Truth in Small Places|
Amy Fradon & Small Town News at the Rosendale Cafe
Valentine's Day- Friday, Feb 14, 2003
Story by Gary Alexander
Photos by Ray G. Ring IV
one of the most cherished and silken voices of the Catskill-Hudson
Valley region arrives at the Rosendale Cafe on the evening of
Valentine's Day, it will walk in with the feet of Amy Fradon, poised in
her throat and chest like a sleeping cat ready to stretch and frolic
through an assortment of tunes from a brand new album.
Co-produced by Amy and John Platania, Fradon's second solo release,
Small Town News, is a gentle and engaging acoustic progression of
scenes, wishes and visions which pulses with natural life rhythms and
feathers its way over higher branches of the landscape.
The album's title is not only also the name of its closing song but
the newly adopted appellation of her five-piece backing band. It's not
often that you have three choices in a 'which-came-first' question.
Actually, the band members came in waves, with singer-songwriter
Tim Moore the first member to contribute guitar, vocals (and,
occasionally, keyboards) to Amy's breathtaking tones in live
performance. Ken McGloin, was next to join in on bass and, later, lead
guitar when Mark Murphy brought his bubbling upright bass into the
bouquet. Harmonies provided by Amanda Rothenberg and Vickie Russell
round out the band, which performed without the group title on 1999's
Passion Angel, Fradon's first release after her long partnership
of performance and recording with Leslie Ritter as "Amy & Leslie."
Small Town News
"What I meant by 'Small Town News' is not that we're insignificant
in our rural setting," Amy explained, "but rather that, within the
context of a smaller area, there are people who really have an impact on
others there. Even though we're in a mass media world, that's not really
the truth. You find the truth of the human experience in the
interactions of smaller communities."
Fradon is preparing to add a "small town news" audio interview
section to her website at
Amyfradon.com, which will
tribute some of the
local personalities she feels contribute to vitality of local
communities. Also, one of the songs on the new album, "Silver Wings,"
was written to honor an individual Fradon feels was a "constellation" in
the local musical community- the late Rick Danko. She recalls an odd
feeling that Rick's spirit had visited her on the night of his sudden
death several years ago.
"I couldn't sleep and I went to write in my journal," she says of
the notes and poems of that night which would later filter their way
into her song. "I've had this feeling before and who knows if it's true-
that when certain people die they sort of 'fly around' and check on
us...touch us in the spirit before they leave. I felt Rick that night.
He had such a great heart, I feel he went around and contacted those who
needed it. At home, I was trying to imagine where we go when we die. Do
we go somewhere? They talk about going home when you die. Where is that?
He was such a special human being and I wondered where he was going."
The opening track on the album, "Come What May," is smoothly
percolated with percussional accents contributed by Mike Kimmel and Gary
Burke. "Love Blew In" contains sultry percussional touches from Dean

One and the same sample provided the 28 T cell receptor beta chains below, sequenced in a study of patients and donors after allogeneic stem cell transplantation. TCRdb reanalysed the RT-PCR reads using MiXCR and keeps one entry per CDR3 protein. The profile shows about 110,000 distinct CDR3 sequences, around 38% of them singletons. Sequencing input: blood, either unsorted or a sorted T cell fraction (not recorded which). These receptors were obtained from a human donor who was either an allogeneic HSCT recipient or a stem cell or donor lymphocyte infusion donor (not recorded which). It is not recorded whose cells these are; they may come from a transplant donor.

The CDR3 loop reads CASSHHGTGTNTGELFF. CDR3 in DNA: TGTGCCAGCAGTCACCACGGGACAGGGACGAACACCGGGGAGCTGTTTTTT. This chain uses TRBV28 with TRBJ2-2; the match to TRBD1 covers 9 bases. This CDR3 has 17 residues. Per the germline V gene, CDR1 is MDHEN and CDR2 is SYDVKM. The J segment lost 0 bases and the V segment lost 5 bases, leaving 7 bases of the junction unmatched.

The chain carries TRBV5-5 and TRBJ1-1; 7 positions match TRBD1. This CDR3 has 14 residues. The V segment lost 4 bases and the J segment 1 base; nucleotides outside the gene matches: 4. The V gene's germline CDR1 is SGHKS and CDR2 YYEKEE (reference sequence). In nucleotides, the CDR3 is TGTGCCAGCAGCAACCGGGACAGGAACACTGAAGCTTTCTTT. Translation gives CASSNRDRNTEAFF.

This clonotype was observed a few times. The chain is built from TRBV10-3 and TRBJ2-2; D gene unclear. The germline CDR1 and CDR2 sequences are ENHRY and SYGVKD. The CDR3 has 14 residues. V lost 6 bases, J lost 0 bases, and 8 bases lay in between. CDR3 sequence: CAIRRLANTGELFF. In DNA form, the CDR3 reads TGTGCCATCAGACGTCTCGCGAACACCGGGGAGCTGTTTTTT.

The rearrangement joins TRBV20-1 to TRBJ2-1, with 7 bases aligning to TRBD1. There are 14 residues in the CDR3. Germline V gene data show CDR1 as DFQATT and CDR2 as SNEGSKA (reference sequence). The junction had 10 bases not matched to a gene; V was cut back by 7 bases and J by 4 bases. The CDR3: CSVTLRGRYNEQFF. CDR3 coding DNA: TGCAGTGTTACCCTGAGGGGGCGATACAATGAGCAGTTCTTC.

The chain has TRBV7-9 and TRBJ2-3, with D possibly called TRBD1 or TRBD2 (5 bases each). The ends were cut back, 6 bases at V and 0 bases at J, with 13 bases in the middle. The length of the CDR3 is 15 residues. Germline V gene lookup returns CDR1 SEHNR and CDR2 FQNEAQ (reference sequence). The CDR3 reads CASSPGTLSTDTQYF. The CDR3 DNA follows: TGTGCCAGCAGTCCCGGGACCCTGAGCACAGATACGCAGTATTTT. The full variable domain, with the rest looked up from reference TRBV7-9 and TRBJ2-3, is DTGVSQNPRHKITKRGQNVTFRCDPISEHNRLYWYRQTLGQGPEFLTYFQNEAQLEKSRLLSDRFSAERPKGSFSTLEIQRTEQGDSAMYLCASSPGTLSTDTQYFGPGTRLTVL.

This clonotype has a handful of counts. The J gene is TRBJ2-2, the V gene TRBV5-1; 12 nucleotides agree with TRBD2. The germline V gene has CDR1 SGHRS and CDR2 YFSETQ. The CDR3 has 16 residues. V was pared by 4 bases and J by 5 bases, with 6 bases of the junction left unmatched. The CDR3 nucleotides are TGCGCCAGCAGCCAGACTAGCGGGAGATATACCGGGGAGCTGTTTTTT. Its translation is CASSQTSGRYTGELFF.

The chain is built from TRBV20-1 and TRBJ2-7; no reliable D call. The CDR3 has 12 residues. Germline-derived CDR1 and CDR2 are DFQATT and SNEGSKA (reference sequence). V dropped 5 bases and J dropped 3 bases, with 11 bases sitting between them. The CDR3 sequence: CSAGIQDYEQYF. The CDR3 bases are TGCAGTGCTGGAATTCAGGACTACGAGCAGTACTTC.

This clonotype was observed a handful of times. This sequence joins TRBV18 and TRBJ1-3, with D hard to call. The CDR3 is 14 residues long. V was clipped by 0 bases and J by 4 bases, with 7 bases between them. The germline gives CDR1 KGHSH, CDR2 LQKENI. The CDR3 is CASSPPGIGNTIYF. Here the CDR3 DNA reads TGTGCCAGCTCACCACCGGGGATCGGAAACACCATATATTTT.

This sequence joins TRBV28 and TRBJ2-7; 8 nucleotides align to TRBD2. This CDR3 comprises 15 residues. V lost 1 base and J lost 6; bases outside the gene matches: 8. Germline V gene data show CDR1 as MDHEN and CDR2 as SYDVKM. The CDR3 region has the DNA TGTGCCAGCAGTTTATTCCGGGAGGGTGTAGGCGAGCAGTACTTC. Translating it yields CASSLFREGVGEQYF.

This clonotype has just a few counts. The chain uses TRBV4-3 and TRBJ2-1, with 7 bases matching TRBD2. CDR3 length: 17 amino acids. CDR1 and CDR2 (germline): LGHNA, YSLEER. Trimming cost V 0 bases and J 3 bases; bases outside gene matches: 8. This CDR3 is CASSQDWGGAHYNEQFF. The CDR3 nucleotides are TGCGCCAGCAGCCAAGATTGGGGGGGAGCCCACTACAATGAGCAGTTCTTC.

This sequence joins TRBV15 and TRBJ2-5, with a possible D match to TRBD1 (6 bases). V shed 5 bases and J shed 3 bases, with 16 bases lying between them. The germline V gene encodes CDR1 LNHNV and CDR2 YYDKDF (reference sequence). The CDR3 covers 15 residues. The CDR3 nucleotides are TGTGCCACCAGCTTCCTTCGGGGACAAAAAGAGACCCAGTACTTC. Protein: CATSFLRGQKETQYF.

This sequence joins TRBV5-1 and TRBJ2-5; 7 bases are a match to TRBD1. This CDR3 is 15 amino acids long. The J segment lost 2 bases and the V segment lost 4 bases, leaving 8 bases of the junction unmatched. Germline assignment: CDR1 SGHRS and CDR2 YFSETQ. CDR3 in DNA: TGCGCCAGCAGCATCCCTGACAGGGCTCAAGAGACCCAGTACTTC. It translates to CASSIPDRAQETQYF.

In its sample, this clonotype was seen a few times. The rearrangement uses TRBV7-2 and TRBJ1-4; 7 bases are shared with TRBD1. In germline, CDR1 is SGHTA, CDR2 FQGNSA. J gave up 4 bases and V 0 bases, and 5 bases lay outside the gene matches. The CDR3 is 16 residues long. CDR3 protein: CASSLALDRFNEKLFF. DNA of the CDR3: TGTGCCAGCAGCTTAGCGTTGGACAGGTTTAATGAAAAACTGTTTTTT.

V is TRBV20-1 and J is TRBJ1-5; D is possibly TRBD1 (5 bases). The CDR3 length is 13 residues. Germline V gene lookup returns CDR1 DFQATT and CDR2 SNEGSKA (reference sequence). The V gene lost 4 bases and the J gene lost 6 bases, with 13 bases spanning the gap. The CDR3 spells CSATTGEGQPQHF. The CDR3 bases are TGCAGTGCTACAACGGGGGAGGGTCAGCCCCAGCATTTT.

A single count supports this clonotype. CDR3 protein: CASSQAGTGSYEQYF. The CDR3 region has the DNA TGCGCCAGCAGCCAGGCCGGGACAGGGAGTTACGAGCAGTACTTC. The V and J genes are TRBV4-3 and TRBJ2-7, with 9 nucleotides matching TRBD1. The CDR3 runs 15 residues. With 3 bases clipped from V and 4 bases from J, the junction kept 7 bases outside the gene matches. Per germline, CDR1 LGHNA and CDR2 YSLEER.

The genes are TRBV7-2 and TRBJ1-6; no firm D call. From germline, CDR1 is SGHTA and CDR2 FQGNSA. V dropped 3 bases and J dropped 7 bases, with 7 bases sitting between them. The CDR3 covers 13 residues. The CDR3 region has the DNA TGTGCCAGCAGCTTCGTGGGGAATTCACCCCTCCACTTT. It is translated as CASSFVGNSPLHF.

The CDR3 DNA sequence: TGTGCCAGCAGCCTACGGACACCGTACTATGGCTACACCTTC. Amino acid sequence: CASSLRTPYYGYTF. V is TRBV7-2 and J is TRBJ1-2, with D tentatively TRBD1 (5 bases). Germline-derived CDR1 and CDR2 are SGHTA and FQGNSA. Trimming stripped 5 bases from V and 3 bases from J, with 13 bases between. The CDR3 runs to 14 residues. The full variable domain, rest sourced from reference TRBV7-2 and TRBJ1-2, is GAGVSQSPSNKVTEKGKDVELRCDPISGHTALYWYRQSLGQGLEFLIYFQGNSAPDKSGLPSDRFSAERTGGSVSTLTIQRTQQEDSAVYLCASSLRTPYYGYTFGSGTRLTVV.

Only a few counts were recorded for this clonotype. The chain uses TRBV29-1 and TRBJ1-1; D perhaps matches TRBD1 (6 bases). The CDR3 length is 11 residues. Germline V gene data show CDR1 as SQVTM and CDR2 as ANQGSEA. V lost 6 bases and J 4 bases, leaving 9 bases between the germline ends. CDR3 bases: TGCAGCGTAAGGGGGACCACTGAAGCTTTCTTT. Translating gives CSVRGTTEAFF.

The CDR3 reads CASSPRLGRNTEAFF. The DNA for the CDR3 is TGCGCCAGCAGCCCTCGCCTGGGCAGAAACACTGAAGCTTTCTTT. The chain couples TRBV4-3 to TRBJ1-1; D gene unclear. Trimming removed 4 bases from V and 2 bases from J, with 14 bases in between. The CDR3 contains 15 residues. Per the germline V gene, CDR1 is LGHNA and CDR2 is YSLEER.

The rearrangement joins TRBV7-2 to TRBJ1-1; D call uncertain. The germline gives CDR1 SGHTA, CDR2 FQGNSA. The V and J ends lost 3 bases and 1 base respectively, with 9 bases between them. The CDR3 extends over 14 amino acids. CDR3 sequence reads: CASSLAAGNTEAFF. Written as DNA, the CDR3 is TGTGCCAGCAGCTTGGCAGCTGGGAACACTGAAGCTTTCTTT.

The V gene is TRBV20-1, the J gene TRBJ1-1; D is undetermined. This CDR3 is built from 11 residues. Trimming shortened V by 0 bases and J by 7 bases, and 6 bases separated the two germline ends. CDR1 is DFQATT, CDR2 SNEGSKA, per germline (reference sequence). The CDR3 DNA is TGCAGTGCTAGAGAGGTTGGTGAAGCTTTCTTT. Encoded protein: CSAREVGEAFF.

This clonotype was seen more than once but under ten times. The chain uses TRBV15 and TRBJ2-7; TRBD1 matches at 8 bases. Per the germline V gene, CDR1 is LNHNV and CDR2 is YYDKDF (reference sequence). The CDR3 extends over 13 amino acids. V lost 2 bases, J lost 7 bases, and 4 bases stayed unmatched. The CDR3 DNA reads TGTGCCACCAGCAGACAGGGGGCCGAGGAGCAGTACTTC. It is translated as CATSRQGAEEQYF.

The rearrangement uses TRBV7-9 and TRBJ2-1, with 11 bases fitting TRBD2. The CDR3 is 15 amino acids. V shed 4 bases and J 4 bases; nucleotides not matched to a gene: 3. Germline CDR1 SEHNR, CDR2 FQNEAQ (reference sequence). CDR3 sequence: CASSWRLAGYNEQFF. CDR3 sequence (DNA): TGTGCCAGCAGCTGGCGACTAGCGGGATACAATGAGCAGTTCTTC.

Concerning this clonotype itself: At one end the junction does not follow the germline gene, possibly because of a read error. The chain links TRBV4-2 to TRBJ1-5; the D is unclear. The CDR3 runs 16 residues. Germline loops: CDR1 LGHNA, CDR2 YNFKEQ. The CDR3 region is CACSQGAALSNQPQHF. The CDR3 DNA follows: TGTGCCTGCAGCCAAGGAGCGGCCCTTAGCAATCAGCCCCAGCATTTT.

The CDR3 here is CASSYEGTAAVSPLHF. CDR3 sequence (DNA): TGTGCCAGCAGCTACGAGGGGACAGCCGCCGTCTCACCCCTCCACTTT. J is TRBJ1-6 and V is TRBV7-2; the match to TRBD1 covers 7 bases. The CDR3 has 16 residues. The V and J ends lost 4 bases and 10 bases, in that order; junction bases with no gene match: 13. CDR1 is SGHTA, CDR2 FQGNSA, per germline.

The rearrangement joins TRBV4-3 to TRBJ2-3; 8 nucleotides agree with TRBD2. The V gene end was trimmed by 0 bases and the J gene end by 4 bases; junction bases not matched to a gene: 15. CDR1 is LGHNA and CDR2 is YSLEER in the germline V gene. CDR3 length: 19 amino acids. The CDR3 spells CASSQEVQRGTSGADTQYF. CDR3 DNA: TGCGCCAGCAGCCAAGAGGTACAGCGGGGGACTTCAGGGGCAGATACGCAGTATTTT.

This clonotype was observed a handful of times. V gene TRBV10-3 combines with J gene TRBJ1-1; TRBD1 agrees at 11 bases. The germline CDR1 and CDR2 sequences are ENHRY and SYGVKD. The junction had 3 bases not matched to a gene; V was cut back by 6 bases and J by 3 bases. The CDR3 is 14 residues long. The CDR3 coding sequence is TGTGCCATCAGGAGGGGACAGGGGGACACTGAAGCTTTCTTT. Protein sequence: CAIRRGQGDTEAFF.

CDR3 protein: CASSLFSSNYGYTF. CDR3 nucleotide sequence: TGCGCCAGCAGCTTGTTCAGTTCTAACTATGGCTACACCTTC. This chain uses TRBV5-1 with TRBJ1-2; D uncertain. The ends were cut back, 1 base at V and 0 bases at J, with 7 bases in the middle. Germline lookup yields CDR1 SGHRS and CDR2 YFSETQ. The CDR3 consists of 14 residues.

Sharp and some delicious guitar work by McGloin- who also delivers some
lively standout acoustic licks on "Magic Moonbeam Motel."
Amy has composed, or co-written, a full dozen of the cd's 14
vehicles for her remarkable voice. One of the co-writes, "Behind Closed
Eyes," written with Tim Moore, concerns the self-isolation of a mid-life
couple, and another, co-written with Katy Taylor, "The Flowers Still
Bloom," taps Katy's talents for some dreamy flute lines and a purely
lovely harmony vocal.
On two of the grittier and more rhythmic tunes, "Hambone" and
"Nevessa," Fradon gets a hand from one of today's finest blues artists,
Guy Davis, who leans in with harmonica and vocal work. Although recorded
at Chris Andersen's Nevessa Studios in Woodstock, the latter tune
concerns an entrepreneur of feminine charm named "Nevessa" rather than
scene of capture.
John Kirk's fine mandolin break lights up the first of the two
cover songs; Phil Ochs' optimistic tune about the survival of freedom in
dark and perilous times, "What's That I Hear?" and a duet with Moore on
the Everly Brothers classic "Let It Be Me" features some splendid guitar
work by McGloin and John Platania.
A touching song about "broken people" called "Lily and Billy"
was inspired by Amy's recollection of actual people in her neighborhood
just as "Magic Moonbeam Motel" had its genesis in a sign glimpsed along
a highway fifteen or more years ago.
Mark Murphy hauls out his cello on Amy's "Do Remember Me," a
song written into more traditional folk flavors, and adds complementing
light vocal harmony. Artie Traum, famous for his slick, and in recent
years, jazzy guitar licks, picks up a banjo to propel Fradon's
mountain-style spiritual, "The Burning Tree."
Taken together, the songs create a cozy acoustic spell which is
easy to return to with some frequency. Taken live, with other additions
to the repertoire spotted in, they should cast an even tighter spell
over Rosendale Cafe on Friday night.
Amy and Tim Moore at Tinker Street Cafe
is an independent journalist and scholar whose focus of
interests range through a variety of disciplines. Under various names,
he has written (and ghost written) upon history and current event;
science and technology, as well as music and the arts in books and for
national periodicals. While particularly attentive to the subtle and
complex impact upon cultural imagination and contemporary structures of
presumption which activity in the above mentioned topics tend to have,
Alexander treats his topics with a slightly more than occasional resort
Posted on February 14, 2003